The Pros and Cons of Online Counseling

Pros and Cons of Online Counseling

Online counseling is a relatively new phenomenon. And the arrival of COVID means that many clients and providers have had to find ways to make telehealth counseling more useful for everyone. More people are turning to online advice for help than ever before. 

Online counseling has its drawbacks. But for many people seeking help, online counseling also has a lot of positives. How do you know if online counseling is right for you?

Pros of Online Counseling

Probably the most notable positive about online counseling is the cost. For people without mental health insurance, the lower cost of online counseling can make a huge difference in their access to care.

Second, online counseling is convenient. You can often start immediately, the scheduling is flexible, and you can save time from commuting to and from appointments. All of this seems to also result in fewer cancellations than in face-to-face settings. 

Other potential positives include: 

  • Often more frequent contact with your therapist
  • Use of platforms that help you express yourself best (text, video, voice)
  • Eliminates fears of running into people you know in the waiting area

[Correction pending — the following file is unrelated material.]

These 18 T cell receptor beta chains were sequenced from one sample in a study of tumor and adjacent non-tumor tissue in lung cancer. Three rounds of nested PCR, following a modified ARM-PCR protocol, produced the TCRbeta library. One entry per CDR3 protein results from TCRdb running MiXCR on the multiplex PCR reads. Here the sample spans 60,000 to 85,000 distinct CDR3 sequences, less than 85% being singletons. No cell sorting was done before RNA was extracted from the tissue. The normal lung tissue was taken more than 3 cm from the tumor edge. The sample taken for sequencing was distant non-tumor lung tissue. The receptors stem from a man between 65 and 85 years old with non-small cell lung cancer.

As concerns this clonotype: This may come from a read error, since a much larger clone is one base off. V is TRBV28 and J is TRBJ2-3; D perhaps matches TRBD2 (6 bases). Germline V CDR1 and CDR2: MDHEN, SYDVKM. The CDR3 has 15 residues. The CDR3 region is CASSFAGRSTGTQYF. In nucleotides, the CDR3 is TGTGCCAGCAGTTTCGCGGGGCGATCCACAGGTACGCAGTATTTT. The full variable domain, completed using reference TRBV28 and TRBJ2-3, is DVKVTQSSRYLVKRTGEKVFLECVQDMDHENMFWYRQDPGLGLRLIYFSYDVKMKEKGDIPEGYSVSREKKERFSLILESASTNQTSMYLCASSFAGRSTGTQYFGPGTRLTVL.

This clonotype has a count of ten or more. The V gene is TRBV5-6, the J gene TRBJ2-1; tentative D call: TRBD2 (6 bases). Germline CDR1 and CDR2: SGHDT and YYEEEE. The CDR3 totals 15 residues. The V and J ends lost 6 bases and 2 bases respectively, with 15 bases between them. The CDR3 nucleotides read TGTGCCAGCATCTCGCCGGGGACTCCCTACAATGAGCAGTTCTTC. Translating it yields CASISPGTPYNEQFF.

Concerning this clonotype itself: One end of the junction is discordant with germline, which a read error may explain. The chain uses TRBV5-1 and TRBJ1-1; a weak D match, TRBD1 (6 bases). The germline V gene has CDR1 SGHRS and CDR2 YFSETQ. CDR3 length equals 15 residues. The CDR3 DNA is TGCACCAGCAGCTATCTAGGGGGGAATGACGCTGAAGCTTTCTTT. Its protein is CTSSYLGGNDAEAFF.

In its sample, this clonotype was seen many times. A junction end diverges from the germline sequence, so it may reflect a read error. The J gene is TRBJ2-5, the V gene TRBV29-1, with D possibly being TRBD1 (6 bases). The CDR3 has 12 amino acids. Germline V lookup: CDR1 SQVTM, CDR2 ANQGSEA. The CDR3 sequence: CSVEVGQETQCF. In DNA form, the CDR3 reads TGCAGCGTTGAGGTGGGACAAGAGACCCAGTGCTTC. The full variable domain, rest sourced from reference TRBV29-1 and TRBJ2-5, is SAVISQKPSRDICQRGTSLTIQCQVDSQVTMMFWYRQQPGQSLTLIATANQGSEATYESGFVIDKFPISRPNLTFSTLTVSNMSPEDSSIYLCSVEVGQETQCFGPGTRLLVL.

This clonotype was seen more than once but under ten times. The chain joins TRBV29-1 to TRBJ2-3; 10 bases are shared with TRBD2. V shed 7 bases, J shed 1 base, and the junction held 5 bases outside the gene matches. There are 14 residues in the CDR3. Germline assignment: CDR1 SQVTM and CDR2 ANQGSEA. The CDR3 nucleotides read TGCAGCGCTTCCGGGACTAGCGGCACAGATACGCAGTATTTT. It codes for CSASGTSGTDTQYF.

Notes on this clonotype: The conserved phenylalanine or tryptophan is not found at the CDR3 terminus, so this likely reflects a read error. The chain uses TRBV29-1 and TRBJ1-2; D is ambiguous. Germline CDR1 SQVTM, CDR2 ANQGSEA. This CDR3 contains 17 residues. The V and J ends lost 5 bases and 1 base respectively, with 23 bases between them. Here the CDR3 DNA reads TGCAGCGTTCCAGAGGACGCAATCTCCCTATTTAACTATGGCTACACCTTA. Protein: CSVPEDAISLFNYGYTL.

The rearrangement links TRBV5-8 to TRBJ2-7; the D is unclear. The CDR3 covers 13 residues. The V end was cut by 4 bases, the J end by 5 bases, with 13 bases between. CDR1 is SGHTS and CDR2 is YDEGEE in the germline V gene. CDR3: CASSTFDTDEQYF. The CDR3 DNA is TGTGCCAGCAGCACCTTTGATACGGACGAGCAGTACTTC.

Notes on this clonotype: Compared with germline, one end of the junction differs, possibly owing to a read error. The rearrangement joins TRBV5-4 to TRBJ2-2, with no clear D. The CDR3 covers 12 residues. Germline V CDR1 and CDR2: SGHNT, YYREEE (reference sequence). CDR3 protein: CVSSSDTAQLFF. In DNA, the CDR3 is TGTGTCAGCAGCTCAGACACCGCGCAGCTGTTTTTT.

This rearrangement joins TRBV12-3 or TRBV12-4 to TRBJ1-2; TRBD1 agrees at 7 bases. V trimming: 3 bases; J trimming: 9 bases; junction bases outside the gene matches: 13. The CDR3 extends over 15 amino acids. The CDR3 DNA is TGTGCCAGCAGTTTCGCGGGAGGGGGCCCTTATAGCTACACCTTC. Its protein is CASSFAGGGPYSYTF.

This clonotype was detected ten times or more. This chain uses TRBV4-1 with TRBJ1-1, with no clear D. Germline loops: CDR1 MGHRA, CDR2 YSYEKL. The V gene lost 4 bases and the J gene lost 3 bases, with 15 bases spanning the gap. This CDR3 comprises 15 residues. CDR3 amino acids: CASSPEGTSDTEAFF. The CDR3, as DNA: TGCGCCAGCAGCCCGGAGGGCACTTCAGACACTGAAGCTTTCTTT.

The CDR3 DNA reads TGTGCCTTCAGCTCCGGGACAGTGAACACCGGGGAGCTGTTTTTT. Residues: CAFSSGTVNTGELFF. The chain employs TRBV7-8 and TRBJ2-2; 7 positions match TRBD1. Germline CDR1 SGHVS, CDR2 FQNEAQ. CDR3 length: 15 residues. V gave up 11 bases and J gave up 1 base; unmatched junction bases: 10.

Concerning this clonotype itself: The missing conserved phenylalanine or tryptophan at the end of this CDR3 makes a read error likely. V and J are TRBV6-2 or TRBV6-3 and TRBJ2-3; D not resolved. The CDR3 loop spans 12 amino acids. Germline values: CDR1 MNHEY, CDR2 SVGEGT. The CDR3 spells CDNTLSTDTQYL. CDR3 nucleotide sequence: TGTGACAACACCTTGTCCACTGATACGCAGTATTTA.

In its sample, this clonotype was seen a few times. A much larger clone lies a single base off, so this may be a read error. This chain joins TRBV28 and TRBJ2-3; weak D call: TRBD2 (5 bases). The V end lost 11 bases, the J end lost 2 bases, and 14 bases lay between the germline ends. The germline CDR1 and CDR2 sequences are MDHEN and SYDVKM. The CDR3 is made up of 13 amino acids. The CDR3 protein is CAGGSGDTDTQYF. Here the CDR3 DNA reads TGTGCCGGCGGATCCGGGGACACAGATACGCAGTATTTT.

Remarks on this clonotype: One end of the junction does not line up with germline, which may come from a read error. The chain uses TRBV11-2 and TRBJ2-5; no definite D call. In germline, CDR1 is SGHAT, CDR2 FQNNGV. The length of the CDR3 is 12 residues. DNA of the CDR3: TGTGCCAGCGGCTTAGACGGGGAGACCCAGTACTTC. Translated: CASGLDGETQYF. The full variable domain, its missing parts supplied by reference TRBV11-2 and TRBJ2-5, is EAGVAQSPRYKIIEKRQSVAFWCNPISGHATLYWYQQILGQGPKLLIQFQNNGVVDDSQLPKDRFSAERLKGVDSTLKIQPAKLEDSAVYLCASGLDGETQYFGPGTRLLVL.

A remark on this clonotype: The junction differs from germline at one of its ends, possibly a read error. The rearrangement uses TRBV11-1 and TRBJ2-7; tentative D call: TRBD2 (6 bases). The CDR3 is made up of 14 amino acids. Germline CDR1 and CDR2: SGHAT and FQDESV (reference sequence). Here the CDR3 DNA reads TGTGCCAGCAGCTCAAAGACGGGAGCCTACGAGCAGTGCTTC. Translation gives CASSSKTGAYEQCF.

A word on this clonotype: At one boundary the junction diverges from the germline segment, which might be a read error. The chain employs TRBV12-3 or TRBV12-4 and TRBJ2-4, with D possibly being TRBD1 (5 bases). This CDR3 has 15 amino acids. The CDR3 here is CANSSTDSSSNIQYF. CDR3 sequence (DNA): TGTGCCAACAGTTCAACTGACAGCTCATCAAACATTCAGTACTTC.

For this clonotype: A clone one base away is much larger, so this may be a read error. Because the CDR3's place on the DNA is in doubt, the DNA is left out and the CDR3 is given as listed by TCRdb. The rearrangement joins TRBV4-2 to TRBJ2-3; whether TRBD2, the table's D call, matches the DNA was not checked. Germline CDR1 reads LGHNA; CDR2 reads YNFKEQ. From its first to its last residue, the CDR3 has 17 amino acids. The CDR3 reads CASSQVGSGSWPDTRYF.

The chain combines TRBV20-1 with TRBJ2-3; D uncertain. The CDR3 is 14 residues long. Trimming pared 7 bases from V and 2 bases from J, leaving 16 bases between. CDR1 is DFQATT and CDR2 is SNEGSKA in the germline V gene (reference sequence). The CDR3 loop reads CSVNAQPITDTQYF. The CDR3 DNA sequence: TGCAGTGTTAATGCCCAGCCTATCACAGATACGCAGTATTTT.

• Feeling more comfortable in a familiar setting, enhancing vulnerability and disclosure

Cons of Online Counseling

While online counseling does have many positives, it also has drawbacks. 

Some states require that a person using online therapy be in the same state as their licensed therapist. Depending on where you live, this could limit your options in terms of finding an online therapist. 

Online counseling is not suitable for people with severe mental health issues who need medication adjustments, intensive inpatient or outpatient services, or need to be monitored closely for changes in their mental status.

Even if you don't have a severe mental health issue, you may be someone who needs face-to-face interaction. If you have social anxiety or depression, going to your therapist and interacting face-to-face may be more beneficial for you.

Other cons of online counseling: 

  • Technical issues like lousy internet connection, frozen screens, echoing, low-resolution video, and dropped calls are not conducive to an excellent therapeutic experience. Therefore, it is vital to regularly test my speed to see how fast your internet speed is.
  • You risk not knowing if your online therapist is credible, reputable, or safe to use. It's essential to do some research and insist on evidence of proper credentials and HIPAA compliance.
  • Some forms of therapy are nearly impossible to do online, including:
    • Animal-Assisted Psychotherapy
    • Art Therapy
    • Drama Therapy
    • Expressive Arts Therapy
    • Eye Movement Desensitization and Reprocessing Therapy [EMDR]
    • Music Therapy
    • Play Therapy

I hope this helps you decide whether online counseling is right for you. Remember that it's perfectly okay for you to try both and see which one is best suited for your needs.

Are you looking for a reputable online therapist? Check out BetterHelp for unlimited professional counseling via online chat, video, or phone anytime, anywhere.

I'd love to read about your experience with either face-to-face or online counseling. What pros or cons have you found to each?

The Pros and Cons of Online Counseling

Vanessa Pruitt, PLMHP, MS